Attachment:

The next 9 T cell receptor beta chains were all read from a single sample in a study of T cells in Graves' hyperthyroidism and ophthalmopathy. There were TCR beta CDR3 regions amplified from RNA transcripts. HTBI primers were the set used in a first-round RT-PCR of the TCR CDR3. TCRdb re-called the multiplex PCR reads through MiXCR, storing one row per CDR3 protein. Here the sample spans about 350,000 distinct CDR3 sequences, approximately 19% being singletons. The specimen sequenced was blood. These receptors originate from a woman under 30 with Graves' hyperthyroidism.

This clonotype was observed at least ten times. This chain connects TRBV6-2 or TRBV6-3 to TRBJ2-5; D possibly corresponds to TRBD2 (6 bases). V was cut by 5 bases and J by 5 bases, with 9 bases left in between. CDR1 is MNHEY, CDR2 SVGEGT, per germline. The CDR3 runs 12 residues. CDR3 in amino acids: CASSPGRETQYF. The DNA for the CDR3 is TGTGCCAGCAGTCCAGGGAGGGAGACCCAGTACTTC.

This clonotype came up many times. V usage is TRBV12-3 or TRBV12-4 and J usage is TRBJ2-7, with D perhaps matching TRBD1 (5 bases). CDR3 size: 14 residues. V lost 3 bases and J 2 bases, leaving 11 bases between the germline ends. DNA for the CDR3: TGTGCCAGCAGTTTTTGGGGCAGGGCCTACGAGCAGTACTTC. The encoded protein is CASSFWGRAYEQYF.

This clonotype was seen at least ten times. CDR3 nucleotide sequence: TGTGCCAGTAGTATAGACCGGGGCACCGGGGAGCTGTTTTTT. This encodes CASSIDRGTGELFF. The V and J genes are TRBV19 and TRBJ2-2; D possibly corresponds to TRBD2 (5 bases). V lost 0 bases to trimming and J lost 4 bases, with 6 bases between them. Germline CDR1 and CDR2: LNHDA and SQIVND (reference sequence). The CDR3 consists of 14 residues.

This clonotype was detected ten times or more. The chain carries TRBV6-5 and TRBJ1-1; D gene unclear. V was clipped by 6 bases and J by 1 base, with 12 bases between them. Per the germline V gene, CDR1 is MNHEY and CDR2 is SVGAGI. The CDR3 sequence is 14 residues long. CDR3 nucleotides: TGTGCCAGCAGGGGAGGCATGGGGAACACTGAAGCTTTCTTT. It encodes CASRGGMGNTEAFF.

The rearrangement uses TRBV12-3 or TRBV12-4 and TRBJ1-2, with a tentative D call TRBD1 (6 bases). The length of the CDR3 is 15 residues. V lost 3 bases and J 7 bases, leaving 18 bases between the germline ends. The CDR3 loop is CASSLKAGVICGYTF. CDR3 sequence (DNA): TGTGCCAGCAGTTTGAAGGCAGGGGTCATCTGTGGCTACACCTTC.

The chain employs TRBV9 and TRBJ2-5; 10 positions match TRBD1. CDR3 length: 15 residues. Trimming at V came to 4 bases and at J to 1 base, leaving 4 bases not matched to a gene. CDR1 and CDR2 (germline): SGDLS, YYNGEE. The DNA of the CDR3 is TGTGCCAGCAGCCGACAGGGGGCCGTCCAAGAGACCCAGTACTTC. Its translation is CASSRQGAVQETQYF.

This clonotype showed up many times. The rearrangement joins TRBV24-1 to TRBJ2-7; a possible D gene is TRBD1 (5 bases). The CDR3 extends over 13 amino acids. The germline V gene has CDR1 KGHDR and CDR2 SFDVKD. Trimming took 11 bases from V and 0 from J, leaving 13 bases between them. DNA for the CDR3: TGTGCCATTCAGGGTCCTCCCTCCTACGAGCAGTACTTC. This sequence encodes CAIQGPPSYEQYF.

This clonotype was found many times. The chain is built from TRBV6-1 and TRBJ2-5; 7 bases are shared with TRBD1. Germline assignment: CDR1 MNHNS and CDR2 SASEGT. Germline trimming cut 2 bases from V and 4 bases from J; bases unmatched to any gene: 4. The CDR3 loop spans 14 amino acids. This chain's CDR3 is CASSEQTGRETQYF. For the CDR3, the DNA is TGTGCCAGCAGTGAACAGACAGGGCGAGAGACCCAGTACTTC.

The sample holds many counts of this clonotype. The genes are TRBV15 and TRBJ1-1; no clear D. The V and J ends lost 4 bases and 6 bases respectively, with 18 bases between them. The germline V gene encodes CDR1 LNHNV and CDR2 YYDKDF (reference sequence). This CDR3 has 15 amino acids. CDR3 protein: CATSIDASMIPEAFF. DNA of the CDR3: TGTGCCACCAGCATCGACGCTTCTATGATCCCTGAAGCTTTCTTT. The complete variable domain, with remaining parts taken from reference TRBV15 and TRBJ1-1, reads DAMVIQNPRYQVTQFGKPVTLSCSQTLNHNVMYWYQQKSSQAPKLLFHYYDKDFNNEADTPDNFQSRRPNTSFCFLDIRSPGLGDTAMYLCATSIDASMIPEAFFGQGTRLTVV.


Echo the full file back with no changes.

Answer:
The next 9 T cell receptor beta chains were all read from a single sample in a study of T cells in Graves' hyperthyroidism and ophthalmopathy. There were TCR beta CDR3 regions amplified from RNA transcripts. HTBI primers were the set used in a first-round RT-PCR of the TCR CDR3. TCRdb re-called the multiplex PCR reads through MiXCR, storing one row per CDR3 protein. Here the sample spans about 350,000 distinct CDR3 sequences, approximately 19% being singletons. The specimen sequenced was blood. These receptors originate from a woman under 30 with Graves' hyperthyroidism.

This clonotype was observed at least ten times. This chain connects TRBV6-2 or TRBV6-3 to TRBJ2-5; D possibly corresponds to TRBD2 (6 bases). V was cut by 5 bases and J by 5 bases, with 9 bases left in between. CDR1 is MNHEY, CDR2 SVGEGT, per germline. The CDR3 runs 12 residues. CDR3 in amino acids: CASSPGRETQYF. The DNA for the CDR3 is TGTGCCAGCAGTCCAGGGAGGGAGACCCAGTACTTC.

This clonotype came up many times. V usage is TRBV12-3 or TRBV12-4 and J usage is TRBJ2-7, with D perhaps matching TRBD1 (5 bases). CDR3 size: 14 residues. V lost 3 bases and J 2 bases, leaving 11 bases between the germline ends. DNA for the CDR3: TGTGCCAGCAGTTTTTGGGGCAGGGCCTACGAGCAGTACTTC. The encoded protein is CASSFWGRAYEQYF.

This clonotype was seen at least ten times. CDR3 nucleotide sequence: TGTGCCAGTAGTATAGACCGGGGCACCGGGGAGCTGTTTTTT. This encodes CASSIDRGTGELFF. The V and J genes are TRBV19 and TRBJ2-2; D possibly corresponds to TRBD2 (5 bases). V lost 0 bases to trimming and J lost 4 bases, with 6 bases between them. Germline CDR1 and CDR2: LNHDA and SQIVND (reference sequence). The CDR3 consists of 14 residues.

This clonotype was detected ten times or more. The chain carries TRBV6-5 and TRBJ1-1; D gene unclear. V was clipped by 6 bases and J by 1 base, with 12 bases between them. Per the germline V gene, CDR1 is MNHEY and CDR2 is SVGAGI. The CDR3 sequence is 14 residues long. CDR3 nucleotides: TGTGCCAGCAGGGGAGGCATGGGGAACACTGAAGCTTTCTTT. It encodes CASRGGMGNTEAFF.

The rearrangement uses TRBV12-3 or TRBV12-4 and TRBJ1-2, with a tentative D call TRBD1 (6 bases). The length of the CDR3 is 15 residues. V lost 3 bases and J 7 bases, leaving 18 bases between the germline ends. The CDR3 loop is CASSLKAGVICGYTF. CDR3 sequence (DNA): TGTGCCAGCAGTTTGAAGGCAGGGGTCATCTGTGGCTACACCTTC.

The chain employs TRBV9 and TRBJ2-5; 10 positions match TRBD1. CDR3 length: 15 residues. Trimming at V came to 4 bases and at J to 1 base, leaving 4 bases not matched to a gene. CDR1 and CDR2 (germline): SGDLS, YYNGEE. The DNA of the CDR3 is TGTGCCAGCAGCCGACAGGGGGCCGTCCAAGAGACCCAGTACTTC. Its translation is CASSRQGAVQETQYF.

This clonotype showed up many times. The rearrangement joins TRBV24-1 to TRBJ2-7; a possible D gene is TRBD1 (5 bases). The CDR3 extends over 13 amino acids. The germline V gene has CDR1 KGHDR and CDR2 SFDVKD. Trimming took 11 bases from V and 0 from J, leaving 13 bases between them. DNA for the CDR3: TGTGCCATTCAGGGTCCTCCCTCCTACGAGCAGTACTTC. This sequence encodes CAIQGPPSYEQYF.

This clonotype was found many times. The chain is built from TRBV6-1 and TRBJ2-5; 7 bases are shared with TRBD1. Germline assignment: CDR1 MNHNS and CDR2 SASEGT. Germline trimming cut 2 bases from V and 4 bases from J; bases unmatched to any gene: 4. The CDR3 loop spans 14 amino acids. This chain's CDR3 is CASSEQTGRETQYF. For the CDR3, the DNA is TGTGCCAGCAGTGAACAGACAGGGCGAGAGACCCAGTACTTC.

The sample holds many counts of this clonotype. The genes are TRBV15 and TRBJ1-1; no clear D. The V and J ends lost 4 bases and 6 bases respectively, with 18 bases between them. The germline V gene encodes CDR1 LNHNV and CDR2 YYDKDF (reference sequence). This CDR3 has 15 amino acids. CDR3 protein: CATSIDASMIPEAFF. DNA of the CDR3: TGTGCCACCAGCATCGACGCTTCTATGATCCCTGAAGCTTTCTTT. The complete variable domain, with remaining parts taken from reference TRBV15 and TRBJ1-1, reads DAMVIQNPRYQVTQFGKPVTLSCSQTLNHNVMYWYQQKSSQAPKLLFHYYDKDFNNEADTPDNFQSRRPNTSFCFLDIRSPGLGDTAMYLCATSIDASMIPEAFFGQGTRLTVV.